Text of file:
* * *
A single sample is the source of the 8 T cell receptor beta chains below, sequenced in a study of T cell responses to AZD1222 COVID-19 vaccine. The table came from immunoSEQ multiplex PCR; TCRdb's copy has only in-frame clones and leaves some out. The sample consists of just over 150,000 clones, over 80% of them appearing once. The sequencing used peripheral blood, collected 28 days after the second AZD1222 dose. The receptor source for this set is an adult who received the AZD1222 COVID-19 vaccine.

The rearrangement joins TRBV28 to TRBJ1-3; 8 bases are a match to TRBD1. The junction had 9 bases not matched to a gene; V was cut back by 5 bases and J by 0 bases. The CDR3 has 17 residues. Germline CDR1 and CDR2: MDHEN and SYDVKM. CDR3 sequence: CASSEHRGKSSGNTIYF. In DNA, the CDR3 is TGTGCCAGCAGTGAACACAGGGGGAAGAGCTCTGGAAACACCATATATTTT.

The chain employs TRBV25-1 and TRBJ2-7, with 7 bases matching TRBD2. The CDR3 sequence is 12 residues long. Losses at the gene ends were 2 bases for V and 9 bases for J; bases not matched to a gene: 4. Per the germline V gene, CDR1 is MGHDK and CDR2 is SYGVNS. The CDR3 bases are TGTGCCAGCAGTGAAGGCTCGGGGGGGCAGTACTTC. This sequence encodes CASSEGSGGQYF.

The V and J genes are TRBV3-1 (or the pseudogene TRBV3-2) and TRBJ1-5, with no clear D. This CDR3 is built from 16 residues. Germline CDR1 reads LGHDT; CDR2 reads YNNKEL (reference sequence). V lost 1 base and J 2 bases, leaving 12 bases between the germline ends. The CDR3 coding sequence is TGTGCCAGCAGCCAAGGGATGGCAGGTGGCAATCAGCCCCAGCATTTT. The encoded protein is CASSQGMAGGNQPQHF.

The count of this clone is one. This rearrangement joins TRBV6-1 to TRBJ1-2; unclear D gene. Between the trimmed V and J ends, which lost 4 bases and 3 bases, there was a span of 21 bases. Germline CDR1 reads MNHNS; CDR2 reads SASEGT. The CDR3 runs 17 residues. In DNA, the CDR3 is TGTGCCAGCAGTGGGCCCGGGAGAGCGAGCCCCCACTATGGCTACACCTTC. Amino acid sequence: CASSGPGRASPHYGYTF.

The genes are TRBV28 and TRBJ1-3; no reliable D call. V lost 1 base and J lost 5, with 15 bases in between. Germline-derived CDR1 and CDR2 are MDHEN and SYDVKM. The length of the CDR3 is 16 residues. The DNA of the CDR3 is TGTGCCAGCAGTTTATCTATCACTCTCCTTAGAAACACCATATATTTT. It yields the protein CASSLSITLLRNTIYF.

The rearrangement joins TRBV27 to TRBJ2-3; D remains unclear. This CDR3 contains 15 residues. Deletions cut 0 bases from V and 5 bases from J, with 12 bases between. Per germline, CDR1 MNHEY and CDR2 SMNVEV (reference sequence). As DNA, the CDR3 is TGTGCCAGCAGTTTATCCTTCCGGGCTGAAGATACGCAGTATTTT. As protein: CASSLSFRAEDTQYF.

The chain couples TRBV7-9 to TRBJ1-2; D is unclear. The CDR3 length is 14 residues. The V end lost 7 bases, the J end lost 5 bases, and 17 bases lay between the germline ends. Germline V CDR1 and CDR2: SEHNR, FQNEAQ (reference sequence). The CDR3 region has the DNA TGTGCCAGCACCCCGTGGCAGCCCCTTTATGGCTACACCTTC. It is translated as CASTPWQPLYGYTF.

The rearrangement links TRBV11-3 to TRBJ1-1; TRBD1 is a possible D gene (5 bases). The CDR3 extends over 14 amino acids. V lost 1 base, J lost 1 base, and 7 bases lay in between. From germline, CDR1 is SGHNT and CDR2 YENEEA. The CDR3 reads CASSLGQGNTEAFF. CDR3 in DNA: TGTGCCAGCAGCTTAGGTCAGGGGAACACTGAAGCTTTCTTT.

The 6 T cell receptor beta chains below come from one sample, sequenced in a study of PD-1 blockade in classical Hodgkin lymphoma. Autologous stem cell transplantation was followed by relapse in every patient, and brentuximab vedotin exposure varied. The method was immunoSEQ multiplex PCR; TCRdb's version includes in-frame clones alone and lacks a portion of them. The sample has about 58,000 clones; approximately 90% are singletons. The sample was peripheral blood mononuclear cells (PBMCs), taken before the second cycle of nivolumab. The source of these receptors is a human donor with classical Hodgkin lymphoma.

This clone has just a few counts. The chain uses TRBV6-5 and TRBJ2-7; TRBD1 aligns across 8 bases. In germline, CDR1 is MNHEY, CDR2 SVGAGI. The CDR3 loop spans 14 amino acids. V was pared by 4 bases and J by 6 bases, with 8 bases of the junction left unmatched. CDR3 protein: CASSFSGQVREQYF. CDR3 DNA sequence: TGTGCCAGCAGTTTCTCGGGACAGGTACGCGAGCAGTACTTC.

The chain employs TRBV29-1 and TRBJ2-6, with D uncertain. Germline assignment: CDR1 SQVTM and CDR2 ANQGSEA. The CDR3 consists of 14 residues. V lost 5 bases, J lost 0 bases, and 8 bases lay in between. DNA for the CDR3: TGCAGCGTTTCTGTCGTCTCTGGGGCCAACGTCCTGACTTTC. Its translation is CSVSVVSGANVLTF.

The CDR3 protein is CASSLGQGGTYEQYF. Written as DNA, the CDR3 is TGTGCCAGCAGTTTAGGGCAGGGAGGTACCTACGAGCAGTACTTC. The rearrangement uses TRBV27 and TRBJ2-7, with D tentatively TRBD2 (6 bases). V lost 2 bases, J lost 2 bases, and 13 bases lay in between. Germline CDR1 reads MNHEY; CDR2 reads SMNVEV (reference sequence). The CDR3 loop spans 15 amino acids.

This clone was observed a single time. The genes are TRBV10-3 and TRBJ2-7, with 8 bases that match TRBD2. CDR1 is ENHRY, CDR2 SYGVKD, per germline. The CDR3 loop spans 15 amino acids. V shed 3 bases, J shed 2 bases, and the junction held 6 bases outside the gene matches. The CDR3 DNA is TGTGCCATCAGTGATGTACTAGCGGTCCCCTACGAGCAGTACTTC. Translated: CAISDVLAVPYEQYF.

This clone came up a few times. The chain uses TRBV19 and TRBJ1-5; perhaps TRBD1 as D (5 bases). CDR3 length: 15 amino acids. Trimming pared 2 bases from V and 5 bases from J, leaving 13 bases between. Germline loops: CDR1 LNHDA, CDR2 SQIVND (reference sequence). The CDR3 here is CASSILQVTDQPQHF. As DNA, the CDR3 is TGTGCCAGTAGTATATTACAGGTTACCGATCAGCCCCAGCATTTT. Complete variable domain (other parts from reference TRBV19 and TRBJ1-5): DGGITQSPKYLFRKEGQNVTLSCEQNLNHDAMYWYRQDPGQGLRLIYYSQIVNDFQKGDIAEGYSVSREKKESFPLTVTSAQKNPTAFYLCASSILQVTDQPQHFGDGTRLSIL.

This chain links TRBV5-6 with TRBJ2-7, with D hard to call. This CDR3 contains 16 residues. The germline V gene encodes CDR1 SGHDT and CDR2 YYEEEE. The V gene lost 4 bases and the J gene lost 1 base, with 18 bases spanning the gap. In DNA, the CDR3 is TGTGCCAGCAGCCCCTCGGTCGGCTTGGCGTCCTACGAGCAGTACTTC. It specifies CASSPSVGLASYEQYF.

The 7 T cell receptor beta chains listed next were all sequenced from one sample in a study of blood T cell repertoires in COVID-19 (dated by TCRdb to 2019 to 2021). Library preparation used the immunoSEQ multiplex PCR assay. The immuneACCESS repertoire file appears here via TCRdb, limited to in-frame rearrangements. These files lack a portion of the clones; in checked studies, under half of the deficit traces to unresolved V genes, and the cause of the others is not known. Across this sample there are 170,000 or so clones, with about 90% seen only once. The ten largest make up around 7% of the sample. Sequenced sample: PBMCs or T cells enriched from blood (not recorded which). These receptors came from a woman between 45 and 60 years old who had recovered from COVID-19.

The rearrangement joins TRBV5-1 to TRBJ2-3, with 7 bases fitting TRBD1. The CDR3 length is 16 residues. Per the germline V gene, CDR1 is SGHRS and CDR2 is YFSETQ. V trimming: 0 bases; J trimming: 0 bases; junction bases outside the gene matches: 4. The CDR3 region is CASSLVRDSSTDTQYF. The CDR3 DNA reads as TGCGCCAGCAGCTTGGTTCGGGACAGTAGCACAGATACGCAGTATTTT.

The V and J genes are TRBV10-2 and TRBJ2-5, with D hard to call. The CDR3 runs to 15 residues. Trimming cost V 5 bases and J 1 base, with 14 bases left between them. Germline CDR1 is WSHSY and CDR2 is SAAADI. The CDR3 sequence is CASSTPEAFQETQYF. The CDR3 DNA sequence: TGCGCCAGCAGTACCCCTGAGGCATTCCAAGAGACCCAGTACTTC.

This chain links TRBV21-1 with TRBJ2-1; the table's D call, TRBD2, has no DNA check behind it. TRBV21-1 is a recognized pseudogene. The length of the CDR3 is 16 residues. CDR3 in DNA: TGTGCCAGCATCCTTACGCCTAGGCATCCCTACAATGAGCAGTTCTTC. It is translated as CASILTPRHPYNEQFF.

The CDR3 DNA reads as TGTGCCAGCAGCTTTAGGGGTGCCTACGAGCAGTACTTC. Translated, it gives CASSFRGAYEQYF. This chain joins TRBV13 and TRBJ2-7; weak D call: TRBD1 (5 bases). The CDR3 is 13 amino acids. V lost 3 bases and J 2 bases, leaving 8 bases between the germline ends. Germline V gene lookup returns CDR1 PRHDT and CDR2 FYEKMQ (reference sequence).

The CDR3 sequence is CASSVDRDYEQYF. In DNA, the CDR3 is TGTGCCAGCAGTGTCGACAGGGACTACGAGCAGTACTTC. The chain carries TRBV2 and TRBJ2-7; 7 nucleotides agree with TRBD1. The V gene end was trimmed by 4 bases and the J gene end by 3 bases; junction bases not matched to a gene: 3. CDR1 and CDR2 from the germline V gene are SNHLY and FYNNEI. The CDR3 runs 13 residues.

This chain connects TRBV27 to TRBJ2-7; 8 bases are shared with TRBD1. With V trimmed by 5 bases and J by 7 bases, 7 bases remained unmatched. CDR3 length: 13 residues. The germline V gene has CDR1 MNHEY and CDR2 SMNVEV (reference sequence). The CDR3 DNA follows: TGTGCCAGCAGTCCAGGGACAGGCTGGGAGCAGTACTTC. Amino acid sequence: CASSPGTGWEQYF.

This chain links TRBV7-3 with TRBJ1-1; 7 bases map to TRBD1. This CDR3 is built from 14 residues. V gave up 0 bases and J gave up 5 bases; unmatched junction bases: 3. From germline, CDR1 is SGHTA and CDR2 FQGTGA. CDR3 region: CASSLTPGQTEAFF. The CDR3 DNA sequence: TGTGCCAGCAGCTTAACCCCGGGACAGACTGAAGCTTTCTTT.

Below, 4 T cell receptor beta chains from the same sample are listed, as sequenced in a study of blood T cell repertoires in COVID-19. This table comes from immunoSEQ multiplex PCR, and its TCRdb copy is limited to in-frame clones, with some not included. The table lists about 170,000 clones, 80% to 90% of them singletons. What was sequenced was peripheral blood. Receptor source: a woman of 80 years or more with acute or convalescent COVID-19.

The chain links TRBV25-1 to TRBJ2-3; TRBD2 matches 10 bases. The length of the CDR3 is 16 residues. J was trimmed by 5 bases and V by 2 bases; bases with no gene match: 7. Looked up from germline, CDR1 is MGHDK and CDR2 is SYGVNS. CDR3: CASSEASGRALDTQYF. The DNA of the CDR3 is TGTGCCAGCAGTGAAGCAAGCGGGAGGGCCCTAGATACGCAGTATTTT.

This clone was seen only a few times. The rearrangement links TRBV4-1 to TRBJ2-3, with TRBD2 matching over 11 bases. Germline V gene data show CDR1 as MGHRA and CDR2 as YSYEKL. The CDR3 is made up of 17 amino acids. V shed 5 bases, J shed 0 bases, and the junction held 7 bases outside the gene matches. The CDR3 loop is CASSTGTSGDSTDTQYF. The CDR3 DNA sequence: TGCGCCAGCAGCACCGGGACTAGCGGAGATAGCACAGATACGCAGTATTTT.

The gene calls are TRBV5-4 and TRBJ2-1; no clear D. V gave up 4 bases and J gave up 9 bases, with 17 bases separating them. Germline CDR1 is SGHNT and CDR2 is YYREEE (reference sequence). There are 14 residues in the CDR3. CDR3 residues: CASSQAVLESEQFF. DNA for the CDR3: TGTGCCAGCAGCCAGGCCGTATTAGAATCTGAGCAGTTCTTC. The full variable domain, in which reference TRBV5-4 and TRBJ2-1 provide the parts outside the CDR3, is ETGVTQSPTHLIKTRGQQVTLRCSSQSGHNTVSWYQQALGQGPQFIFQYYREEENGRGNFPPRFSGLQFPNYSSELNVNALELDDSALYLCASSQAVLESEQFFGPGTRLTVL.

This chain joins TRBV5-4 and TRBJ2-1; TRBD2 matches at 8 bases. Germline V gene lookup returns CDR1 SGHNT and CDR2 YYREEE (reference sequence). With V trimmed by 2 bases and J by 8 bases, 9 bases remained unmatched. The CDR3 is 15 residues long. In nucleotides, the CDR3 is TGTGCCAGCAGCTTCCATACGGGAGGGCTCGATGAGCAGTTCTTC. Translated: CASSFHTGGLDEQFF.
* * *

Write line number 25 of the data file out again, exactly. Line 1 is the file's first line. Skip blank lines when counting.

Below, 4 T cell receptor beta chains from the same sample are listed, as sequenced in a study of blood T cell repertoires in COVID-19. This table comes from immunoSEQ multiplex PCR, and its TCRdb copy is limited to in-frame clones, with some not included. The table lists about 170,000 clones, 80% to 90% of them singletons. What was sequenced was peripheral blood. Receptor source: a woman of 80 years or more with acute or convalescent COVID-19.